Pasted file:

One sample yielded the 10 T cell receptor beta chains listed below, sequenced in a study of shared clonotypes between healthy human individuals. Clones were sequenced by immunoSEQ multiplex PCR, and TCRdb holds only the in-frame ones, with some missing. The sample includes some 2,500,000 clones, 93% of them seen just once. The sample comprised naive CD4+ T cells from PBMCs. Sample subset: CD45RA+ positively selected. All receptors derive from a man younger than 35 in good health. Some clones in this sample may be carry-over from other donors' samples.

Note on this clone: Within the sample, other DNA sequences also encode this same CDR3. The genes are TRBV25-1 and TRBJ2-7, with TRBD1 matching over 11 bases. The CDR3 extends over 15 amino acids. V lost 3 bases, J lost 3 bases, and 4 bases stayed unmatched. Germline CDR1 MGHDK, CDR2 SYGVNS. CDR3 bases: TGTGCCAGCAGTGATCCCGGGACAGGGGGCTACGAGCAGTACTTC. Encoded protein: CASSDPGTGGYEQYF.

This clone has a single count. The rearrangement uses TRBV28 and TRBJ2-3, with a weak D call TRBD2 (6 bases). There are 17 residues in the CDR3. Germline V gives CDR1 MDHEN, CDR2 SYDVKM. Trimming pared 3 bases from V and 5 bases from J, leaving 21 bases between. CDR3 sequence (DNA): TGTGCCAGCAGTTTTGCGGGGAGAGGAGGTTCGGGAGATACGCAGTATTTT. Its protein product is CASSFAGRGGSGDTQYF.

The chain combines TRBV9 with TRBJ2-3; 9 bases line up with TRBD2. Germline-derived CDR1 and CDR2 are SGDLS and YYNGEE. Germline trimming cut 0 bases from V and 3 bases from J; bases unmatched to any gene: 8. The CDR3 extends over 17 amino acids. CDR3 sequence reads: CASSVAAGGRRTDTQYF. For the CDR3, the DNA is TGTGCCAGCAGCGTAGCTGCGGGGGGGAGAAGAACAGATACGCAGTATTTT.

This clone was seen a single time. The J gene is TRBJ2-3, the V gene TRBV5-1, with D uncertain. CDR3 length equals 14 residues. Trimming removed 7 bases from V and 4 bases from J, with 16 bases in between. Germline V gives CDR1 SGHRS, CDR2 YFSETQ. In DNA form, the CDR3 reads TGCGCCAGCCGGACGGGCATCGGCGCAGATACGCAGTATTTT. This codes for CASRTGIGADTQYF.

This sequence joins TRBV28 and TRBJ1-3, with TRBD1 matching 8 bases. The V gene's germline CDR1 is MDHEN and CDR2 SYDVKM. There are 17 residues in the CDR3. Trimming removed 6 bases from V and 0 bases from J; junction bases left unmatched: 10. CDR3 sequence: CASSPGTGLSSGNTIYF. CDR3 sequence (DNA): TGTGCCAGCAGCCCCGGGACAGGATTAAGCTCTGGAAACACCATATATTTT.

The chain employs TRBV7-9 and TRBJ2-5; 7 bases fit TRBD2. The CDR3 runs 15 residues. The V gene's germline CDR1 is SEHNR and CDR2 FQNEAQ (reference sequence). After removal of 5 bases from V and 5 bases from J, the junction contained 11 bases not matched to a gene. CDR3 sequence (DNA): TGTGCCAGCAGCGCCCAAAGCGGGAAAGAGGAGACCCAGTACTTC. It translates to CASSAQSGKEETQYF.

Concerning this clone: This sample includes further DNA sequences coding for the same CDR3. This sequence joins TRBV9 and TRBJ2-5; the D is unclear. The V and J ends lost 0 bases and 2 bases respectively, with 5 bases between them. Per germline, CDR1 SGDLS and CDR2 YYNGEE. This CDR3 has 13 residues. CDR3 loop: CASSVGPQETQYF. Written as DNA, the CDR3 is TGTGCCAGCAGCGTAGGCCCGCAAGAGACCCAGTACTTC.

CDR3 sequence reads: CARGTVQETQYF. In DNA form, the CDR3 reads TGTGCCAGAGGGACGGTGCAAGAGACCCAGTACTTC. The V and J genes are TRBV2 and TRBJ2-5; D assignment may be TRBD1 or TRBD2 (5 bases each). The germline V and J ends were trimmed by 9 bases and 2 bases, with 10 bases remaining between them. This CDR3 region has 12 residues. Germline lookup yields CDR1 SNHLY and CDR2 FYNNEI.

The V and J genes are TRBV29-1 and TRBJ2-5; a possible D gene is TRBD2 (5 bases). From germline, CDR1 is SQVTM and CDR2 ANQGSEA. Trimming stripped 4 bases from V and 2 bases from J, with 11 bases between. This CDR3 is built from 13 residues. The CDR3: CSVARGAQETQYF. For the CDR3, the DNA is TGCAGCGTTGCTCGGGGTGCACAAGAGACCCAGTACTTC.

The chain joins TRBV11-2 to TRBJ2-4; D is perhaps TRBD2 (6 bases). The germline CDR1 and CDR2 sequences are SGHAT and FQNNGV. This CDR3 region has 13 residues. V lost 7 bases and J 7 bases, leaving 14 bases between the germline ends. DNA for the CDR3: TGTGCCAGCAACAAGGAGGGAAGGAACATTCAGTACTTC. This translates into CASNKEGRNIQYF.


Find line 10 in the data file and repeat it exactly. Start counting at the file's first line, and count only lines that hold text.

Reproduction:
The V and J genes are TRBV29-1 and TRBJ2-5; a possible D gene is TRBD2 (5 bases). From germline, CDR1 is SQVTM and CDR2 ANQGSEA. Trimming stripped 4 bases from V and 2 bases from J, with 11 bases between. This CDR3 is built from 13 residues. The CDR3: CSVARGAQETQYF. For the CDR3, the DNA is TGCAGCGTTGCTCGGGGTGCACAAGAGACCCAGTACTTC.